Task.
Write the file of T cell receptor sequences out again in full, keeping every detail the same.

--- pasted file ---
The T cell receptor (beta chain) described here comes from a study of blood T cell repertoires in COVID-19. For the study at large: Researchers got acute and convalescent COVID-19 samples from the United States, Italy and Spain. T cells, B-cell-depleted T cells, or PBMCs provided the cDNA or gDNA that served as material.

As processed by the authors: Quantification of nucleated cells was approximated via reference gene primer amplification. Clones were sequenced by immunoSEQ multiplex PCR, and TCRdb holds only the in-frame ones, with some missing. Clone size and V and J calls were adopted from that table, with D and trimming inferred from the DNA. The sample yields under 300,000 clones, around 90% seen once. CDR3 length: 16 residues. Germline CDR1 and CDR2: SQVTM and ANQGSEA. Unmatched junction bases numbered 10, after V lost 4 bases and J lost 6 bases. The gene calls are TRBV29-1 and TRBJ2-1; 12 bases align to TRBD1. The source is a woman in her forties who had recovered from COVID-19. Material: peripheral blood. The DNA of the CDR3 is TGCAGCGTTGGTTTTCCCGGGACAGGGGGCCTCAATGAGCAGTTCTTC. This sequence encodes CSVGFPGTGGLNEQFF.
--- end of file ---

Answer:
The T cell receptor (beta chain) described here comes from a study of blood T cell repertoires in COVID-19. For the study at large: Researchers got acute and convalescent COVID-19 samples from the United States, Italy and Spain. T cells, B-cell-depleted T cells, or PBMCs provided the cDNA or gDNA that served as material.

As processed by the authors: Quantification of nucleated cells was approximated via reference gene primer amplification. Clones were sequenced by immunoSEQ multiplex PCR, and TCRdb holds only the in-frame ones, with some missing. Clone size and V and J calls were adopted from that table, with D and trimming inferred from the DNA. The sample yields under 300,000 clones, around 90% seen once. CDR3 length: 16 residues. Germline CDR1 and CDR2: SQVTM and ANQGSEA. Unmatched junction bases numbered 10, after V lost 4 bases and J lost 6 bases. The gene calls are TRBV29-1 and TRBJ2-1; 12 bases align to TRBD1. The source is a woman in her forties who had recovered from COVID-19. Material: peripheral blood. The DNA of the CDR3 is TGCAGCGTTGGTTTTCCCGGGACAGGGGGCCTCAATGAGCAGTTCTTC. This sequence encodes CSVGFPGTGGLNEQFF.